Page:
Endothelial PFKFB3 Plays a Critical Role in Angiogenesis

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Abstract

Objective—

Vascular cells, particularly endothelial cells, adopt aerobic glycolysis to generate energy to support cellular functions. The effect of endothelial glycolysis on angiogenesis remains unclear. 6-Phosphofructo-2-kinase/fructose-2, 6-bisphosphatase, isoform 3 (PFKFB3) is a critical enzyme for endothelial glycolysis. By blocking or deleting PFKFB3 in endothelial cells, we investigated the influence of endothelial glycolysis on angiogenesis both in vitro and in vivo.

Approach and Results—

Under hypoxic conditions or after treatment with angiogenic factors, endothelial PFKFB3 was upregulated both in vitro and in vivo. The knockdown or overexpression of PFKFB3 suppressed or accelerated endothelial proliferation and migration in vitro, respectively. Neonatal mice from a model of oxygen-induced retinopathy showed suppressed neovascular growth in the retina when endothelial PFKFB3 was genetically deleted or when the mice were treated with a PFKFB3 inhibitor. In addition, tumors implanted in mice deficient in endothelial PFKFB3 grew more slowly and were provided with less blood flow. A lower level of phosphorylated protein kinase B was observed in PFKFB3-knockdown endothelial cells, which was accompanied by a decrease in intracellular lactate. The addition of lactate to PFKFB3-knockdown cells rescued the suppression of endothelial proliferation and migration.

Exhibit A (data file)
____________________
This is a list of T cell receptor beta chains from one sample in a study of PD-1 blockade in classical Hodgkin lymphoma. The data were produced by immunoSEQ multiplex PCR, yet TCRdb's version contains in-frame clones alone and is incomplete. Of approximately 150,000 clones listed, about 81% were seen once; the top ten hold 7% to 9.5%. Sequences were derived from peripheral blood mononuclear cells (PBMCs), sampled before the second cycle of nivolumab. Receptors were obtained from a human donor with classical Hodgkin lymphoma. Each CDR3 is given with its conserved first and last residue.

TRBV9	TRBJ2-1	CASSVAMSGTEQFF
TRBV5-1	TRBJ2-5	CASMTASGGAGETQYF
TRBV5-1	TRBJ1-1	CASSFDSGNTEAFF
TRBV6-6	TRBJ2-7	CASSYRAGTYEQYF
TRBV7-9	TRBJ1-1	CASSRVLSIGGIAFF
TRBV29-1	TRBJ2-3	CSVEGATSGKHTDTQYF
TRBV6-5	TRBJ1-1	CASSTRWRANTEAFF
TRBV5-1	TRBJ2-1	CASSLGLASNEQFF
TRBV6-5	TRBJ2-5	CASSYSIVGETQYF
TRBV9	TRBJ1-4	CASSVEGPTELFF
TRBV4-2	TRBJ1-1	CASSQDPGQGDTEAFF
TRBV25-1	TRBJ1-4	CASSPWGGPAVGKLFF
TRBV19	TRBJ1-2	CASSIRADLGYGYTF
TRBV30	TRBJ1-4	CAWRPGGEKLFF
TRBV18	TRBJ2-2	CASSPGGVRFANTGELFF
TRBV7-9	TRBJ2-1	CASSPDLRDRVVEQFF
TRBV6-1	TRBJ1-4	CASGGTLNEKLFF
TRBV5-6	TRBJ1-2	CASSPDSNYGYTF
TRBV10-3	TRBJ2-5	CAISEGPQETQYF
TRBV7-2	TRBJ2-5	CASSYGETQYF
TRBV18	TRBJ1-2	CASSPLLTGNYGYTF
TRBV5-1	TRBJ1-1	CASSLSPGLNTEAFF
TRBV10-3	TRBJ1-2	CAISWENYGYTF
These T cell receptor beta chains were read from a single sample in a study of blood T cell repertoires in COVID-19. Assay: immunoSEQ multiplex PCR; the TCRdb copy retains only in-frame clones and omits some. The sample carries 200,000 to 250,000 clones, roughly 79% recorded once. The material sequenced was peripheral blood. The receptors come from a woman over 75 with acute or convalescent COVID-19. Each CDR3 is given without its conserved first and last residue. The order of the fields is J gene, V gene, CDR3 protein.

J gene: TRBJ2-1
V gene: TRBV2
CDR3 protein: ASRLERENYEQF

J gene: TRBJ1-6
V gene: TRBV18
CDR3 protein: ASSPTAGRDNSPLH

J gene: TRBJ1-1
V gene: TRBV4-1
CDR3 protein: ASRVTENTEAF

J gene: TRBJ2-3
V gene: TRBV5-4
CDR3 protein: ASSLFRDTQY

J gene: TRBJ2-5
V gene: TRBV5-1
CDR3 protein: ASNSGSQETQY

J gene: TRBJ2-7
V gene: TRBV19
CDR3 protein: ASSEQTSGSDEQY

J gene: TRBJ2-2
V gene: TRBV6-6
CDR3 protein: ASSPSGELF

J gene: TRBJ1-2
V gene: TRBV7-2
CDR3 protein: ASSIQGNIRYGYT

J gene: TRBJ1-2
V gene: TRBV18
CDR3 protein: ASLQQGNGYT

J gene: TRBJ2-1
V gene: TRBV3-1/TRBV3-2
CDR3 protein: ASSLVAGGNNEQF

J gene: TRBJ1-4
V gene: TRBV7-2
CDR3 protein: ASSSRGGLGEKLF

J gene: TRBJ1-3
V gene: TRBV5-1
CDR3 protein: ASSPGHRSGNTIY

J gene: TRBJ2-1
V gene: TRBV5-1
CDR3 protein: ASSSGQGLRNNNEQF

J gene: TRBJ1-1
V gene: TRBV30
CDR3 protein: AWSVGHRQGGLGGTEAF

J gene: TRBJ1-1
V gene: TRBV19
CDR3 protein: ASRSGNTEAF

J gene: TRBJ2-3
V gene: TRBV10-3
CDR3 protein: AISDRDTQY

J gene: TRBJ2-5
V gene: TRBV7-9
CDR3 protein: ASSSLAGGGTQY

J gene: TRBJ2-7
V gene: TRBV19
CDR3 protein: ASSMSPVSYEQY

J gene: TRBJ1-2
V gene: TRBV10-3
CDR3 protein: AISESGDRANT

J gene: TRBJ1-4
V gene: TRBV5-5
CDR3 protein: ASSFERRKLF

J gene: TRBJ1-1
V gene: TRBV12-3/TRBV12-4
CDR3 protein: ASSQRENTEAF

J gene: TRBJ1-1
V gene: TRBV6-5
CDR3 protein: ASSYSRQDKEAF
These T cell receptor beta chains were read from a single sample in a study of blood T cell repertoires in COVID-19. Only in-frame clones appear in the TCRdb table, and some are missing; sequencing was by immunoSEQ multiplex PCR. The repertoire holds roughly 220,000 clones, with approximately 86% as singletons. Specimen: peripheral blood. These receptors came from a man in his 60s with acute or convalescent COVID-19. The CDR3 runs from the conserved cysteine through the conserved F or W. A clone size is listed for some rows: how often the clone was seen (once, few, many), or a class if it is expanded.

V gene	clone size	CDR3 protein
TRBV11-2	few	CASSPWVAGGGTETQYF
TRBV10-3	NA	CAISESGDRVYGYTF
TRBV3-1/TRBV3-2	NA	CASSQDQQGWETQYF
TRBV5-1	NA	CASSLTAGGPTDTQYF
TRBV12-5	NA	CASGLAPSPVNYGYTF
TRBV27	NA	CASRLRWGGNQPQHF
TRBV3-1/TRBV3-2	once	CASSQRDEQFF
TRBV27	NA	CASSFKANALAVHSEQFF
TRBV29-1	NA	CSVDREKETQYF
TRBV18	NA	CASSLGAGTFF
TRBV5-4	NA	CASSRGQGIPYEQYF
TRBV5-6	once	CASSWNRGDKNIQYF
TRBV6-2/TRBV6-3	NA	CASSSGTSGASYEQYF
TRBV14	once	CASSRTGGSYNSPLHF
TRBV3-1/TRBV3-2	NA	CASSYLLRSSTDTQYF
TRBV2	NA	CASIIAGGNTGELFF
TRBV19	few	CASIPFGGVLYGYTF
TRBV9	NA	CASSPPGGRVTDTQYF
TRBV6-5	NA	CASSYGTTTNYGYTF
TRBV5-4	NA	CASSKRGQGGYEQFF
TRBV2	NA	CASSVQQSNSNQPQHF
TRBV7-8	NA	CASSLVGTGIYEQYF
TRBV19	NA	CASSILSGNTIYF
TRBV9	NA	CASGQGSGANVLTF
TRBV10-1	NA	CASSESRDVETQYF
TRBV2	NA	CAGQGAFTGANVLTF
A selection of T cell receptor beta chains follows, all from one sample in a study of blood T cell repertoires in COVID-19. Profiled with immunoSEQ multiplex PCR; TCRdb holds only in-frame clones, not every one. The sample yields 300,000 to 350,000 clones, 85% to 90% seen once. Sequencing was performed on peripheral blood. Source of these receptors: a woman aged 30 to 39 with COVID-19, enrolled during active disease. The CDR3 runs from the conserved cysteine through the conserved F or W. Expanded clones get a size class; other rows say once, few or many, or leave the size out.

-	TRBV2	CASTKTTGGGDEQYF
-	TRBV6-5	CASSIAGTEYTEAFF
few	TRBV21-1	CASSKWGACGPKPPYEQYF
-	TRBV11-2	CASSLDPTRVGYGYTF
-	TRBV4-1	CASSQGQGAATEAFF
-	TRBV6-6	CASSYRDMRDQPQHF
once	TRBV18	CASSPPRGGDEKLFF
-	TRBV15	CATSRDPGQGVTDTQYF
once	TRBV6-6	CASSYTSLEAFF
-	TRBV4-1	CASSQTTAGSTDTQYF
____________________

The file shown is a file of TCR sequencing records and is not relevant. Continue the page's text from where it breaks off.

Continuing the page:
Conclusions—

The blockade or deletion of endothelial PFKFB3 decreases angiogenesis both in vitro and in vivo. Thus, PFKFB3 is a promising target for the reduction of endothelial glycolysis and its related pathological angiogenesis.

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